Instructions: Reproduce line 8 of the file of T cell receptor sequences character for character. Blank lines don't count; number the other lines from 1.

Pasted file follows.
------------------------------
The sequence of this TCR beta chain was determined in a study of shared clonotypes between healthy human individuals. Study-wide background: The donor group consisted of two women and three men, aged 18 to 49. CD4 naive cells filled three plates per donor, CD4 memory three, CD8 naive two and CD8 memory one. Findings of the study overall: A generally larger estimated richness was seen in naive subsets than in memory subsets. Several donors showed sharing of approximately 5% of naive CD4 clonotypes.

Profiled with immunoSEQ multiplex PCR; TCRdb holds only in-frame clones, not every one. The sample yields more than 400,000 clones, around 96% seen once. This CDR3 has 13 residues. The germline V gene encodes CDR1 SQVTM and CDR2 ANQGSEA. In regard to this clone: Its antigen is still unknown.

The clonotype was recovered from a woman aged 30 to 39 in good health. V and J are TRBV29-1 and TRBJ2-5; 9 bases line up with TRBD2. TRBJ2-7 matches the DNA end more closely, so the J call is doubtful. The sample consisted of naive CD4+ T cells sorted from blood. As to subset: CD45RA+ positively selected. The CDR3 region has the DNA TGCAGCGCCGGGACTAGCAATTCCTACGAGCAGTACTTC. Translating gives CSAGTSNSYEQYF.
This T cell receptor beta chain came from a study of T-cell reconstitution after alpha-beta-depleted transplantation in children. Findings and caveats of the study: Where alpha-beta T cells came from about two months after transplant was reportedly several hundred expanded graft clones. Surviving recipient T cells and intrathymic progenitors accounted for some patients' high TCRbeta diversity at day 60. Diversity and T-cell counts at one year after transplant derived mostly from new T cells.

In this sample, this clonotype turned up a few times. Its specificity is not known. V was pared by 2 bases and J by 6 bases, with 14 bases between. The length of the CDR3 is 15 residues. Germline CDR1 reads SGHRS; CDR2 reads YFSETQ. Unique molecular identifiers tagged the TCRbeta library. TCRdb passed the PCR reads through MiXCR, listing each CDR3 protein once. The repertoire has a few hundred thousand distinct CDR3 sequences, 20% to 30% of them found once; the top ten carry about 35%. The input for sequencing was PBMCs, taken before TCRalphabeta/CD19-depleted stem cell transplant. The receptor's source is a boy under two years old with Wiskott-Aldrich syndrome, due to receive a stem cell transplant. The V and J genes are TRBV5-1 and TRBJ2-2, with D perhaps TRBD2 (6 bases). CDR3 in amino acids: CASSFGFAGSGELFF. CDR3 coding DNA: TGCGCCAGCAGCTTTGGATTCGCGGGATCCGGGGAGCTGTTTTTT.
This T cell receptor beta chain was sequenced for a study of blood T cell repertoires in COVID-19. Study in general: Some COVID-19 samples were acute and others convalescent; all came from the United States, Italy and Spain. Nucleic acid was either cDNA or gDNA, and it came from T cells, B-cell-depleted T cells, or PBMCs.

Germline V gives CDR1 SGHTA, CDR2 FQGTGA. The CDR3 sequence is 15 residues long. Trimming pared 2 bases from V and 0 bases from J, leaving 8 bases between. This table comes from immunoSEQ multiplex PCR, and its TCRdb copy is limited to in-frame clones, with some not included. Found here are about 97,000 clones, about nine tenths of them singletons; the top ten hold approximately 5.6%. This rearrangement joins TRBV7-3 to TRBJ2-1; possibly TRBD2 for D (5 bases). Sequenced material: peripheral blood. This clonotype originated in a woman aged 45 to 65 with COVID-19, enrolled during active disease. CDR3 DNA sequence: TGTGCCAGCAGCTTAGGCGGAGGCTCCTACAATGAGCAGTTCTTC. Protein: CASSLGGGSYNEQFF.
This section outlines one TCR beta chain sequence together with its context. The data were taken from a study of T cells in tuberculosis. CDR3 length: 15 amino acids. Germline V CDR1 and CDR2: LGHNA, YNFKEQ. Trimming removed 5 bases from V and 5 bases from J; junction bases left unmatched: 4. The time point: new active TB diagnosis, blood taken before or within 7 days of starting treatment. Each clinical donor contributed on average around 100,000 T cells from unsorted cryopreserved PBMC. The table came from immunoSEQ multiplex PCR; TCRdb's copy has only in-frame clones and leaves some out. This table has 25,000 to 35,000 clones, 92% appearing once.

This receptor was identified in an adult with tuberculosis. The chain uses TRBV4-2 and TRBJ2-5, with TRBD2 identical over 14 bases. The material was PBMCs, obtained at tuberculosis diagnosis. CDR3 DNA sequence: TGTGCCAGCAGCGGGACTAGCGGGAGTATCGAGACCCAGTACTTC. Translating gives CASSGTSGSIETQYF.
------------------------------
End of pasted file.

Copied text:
This section outlines one TCR beta chain sequence together with its context. The data were taken from a study of T cells in tuberculosis. CDR3 length: 15 amino acids. Germline V CDR1 and CDR2: LGHNA, YNFKEQ. Trimming removed 5 bases from V and 5 bases from J; junction bases left unmatched: 4. The time point: new active TB diagnosis, blood taken before or within 7 days of starting treatment. Each clinical donor contributed on average around 100,000 T cells from unsorted cryopreserved PBMC. The table came from immunoSEQ multiplex PCR; TCRdb's copy has only in-frame clones and leaves some out. This table has 25,000 to 35,000 clones, 92% appearing once.